Brian Polian has plenty of reasons to feel ties to New Orleans, but he felt the Steve Gleason statue outside of the Mercedes-Benz Superdome summarizes his story perfectly.
At Wednesday’s media day, Nevada’s second-year coach said he was so busy preparing his team for Saturday’s New Orleans Bowl that he never got a chance to walk outside and see it. But he made it clear how important it was for him to view the monument to the former Saints player.
Polian said Gleason, who has ALS, was a player he admired because of his determination.
“I want to get out and see the statue of Steve Gleason,” said Polian, who was a special teams player at John Carroll University. “I have an aunt that I lost to ALS that was near and dear to my heart. I’ve been a special teams guy my whole career. I knew Steve Gleason when he was a player and how good a special teams guy he was.”
Polian, the son of six-time NFL executive of the year Bill Polian, loves his family, but also takes pride in the fact he has had to work hard throughout his career and never worked for his father or any other of his family members.
“I love my father dearly, but I am very proud of the fact that I have never worked for him,” Polian said. “So anyone that says I shot up the ladder because of my last name never read my bio. I’ve been in some rough places. I have grinded it out as a special teams coach, which I am very proud of.
“I have been blessed with this opportunity. We’re just trying to do the best we can with it.”
If you were to take a look at Polian’s biography, you would see stops at Michigan State (with Nick Saban), Baylor, the University of Buffalo and Central Florida before he got his big break to coach special teams at Notre Dame (for Charlie Weis) in 2005. He followed that with stops at Stanford (under Jim Harbaugh and David Shaw) and Texas A&M (under Kevin Sumlin).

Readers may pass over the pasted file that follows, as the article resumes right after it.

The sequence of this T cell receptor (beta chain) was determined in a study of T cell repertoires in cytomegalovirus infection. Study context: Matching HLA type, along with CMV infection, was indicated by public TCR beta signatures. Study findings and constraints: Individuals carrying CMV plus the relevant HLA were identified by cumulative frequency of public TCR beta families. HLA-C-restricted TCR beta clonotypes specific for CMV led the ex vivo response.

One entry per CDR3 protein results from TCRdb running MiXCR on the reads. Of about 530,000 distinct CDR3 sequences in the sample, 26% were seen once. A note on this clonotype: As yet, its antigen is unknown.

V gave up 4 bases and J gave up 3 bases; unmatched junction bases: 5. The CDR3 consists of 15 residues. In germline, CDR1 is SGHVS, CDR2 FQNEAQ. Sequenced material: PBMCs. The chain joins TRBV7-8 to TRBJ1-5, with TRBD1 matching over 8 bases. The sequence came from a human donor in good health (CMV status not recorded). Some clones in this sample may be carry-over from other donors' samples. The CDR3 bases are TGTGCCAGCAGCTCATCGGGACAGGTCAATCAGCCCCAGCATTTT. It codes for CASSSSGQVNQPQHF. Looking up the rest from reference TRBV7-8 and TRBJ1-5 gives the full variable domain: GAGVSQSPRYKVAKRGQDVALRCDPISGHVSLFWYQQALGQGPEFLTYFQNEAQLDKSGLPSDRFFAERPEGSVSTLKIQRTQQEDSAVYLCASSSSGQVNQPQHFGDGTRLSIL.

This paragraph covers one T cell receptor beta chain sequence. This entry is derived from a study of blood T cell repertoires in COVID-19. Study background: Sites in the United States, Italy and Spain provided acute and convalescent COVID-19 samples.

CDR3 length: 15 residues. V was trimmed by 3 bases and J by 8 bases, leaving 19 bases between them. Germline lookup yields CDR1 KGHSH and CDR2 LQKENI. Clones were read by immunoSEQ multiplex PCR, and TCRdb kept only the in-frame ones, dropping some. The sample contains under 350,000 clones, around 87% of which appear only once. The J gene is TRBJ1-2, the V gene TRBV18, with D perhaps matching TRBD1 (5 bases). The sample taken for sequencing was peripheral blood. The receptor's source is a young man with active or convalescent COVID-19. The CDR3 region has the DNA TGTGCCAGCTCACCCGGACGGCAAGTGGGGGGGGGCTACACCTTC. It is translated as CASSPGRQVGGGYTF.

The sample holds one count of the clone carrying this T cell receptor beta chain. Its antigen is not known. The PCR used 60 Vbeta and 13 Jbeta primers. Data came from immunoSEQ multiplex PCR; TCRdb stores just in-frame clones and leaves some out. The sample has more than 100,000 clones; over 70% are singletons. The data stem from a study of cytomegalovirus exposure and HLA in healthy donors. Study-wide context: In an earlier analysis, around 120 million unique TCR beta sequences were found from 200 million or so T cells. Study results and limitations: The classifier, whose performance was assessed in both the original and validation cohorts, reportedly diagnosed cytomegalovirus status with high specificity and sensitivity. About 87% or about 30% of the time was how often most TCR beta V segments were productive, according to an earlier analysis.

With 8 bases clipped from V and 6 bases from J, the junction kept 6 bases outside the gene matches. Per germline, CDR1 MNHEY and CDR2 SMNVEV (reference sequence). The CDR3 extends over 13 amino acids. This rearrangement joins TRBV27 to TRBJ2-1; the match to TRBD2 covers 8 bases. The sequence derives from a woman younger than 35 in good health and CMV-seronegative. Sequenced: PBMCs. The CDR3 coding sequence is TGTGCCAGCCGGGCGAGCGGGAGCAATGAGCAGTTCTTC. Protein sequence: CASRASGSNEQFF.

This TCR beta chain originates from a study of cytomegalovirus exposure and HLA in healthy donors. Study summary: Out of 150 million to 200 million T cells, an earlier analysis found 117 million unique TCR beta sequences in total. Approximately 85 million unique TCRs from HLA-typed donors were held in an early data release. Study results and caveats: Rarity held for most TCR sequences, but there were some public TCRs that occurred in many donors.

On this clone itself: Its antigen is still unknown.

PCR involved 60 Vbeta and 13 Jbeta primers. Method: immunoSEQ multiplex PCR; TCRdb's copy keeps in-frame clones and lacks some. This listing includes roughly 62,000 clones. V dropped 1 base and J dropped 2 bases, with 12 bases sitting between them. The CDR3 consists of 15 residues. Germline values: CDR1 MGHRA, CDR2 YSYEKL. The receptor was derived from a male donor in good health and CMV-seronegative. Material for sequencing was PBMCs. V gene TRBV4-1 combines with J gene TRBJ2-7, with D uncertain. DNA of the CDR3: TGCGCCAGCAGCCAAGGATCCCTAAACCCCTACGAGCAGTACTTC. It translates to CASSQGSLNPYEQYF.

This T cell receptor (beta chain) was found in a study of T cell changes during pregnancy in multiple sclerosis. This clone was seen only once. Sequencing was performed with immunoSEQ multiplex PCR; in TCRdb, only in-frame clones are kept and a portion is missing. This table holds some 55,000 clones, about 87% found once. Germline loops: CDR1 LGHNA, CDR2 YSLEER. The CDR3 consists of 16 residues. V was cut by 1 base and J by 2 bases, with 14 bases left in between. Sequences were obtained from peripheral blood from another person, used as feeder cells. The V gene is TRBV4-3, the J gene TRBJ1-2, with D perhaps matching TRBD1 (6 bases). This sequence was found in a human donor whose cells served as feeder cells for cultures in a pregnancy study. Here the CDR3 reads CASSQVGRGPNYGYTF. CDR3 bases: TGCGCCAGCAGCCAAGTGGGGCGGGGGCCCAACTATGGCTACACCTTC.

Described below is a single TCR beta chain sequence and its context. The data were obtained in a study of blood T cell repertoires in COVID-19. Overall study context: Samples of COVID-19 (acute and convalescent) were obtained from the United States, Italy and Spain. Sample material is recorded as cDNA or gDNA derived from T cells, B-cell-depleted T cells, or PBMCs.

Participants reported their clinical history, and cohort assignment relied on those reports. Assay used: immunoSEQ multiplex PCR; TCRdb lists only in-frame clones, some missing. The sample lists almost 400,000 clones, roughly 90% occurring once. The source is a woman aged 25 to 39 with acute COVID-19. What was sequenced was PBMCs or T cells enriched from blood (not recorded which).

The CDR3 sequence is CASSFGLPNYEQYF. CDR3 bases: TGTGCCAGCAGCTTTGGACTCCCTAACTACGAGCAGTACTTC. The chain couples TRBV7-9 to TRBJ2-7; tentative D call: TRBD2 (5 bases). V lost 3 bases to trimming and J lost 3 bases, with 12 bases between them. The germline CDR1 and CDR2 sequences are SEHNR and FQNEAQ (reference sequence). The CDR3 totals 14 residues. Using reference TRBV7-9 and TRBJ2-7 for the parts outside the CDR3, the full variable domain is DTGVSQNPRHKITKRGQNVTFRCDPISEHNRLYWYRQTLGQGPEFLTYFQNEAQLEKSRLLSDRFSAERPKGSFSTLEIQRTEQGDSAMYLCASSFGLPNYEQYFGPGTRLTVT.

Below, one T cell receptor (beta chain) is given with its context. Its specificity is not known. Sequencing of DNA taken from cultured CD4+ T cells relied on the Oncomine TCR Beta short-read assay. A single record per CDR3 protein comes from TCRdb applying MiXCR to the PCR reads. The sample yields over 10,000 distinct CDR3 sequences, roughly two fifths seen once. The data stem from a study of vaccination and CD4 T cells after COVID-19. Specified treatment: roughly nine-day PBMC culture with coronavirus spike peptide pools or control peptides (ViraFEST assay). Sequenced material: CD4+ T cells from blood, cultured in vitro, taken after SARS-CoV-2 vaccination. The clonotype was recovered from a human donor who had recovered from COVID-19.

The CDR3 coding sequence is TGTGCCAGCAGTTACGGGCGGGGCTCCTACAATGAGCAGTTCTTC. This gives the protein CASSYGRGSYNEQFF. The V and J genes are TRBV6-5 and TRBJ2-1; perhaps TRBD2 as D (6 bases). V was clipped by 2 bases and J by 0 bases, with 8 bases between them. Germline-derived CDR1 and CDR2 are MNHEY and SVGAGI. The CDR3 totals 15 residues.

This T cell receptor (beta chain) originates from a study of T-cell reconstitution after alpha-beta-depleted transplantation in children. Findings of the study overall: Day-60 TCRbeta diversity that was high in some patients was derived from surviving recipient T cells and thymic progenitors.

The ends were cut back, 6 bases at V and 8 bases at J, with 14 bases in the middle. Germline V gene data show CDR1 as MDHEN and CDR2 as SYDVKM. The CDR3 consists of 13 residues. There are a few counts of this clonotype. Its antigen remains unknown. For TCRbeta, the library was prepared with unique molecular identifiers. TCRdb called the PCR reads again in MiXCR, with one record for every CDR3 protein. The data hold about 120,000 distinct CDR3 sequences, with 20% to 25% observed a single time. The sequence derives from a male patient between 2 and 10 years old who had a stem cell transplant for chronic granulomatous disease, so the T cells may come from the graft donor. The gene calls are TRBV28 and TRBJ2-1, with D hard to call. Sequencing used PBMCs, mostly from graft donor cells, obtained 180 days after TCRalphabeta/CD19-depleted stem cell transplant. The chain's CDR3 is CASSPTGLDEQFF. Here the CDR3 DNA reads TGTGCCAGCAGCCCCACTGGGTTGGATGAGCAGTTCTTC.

Polian’s first experience in the Superdome came on the 2007 Notre Dame team that faced off with LSU in the Sugar Bowl. He said it is an experience he will never forget.
“I believe we were in the first Sugar Bowl in the Superdome after (Hurricane) Katrina,” he said. “Although I’m not from here, I have a great appreciation for the city and the area.”
Two years later, Polian said he officially thought he shed the tag as “Bill’s son” for the first time.
“I thought it was when I recruited (San Diego Chargers linebacker) Manti Teo,” Polian said. “I was able to get a kid to come from Hawaii all the way to South Bend, Indiana. That’s when everyone just started referring to me as ‘Brian.’ ”
In 2013, Polian was hired to be the head coach at Nevada, but his first year was a struggle, going 4-8, and the Wolf Pack failed to make a bowl game for the first time since 2005. Nevertheless, the players trusted their coach’s blueprint would be successful eventually, and Nevada went 7-5 this season.
“I think his growth has been tremendous,” senior linebacker Jonathan McNeal said. “It took him a little while to get used to the team, and it took us some time to get used to him as well. Now you can see how much of a better feel he has for the team and for us as players.”
Polian said he wanted let his players know the historical relevance of the Superdome and how much it meant to him.
“I made sure I talked to the players just so they could be aware about all the stuff that has happened in this place,” Polian said. “All the history and the Super Bowls and the Final Four’s, I mean this is one of the great venues in American sports.”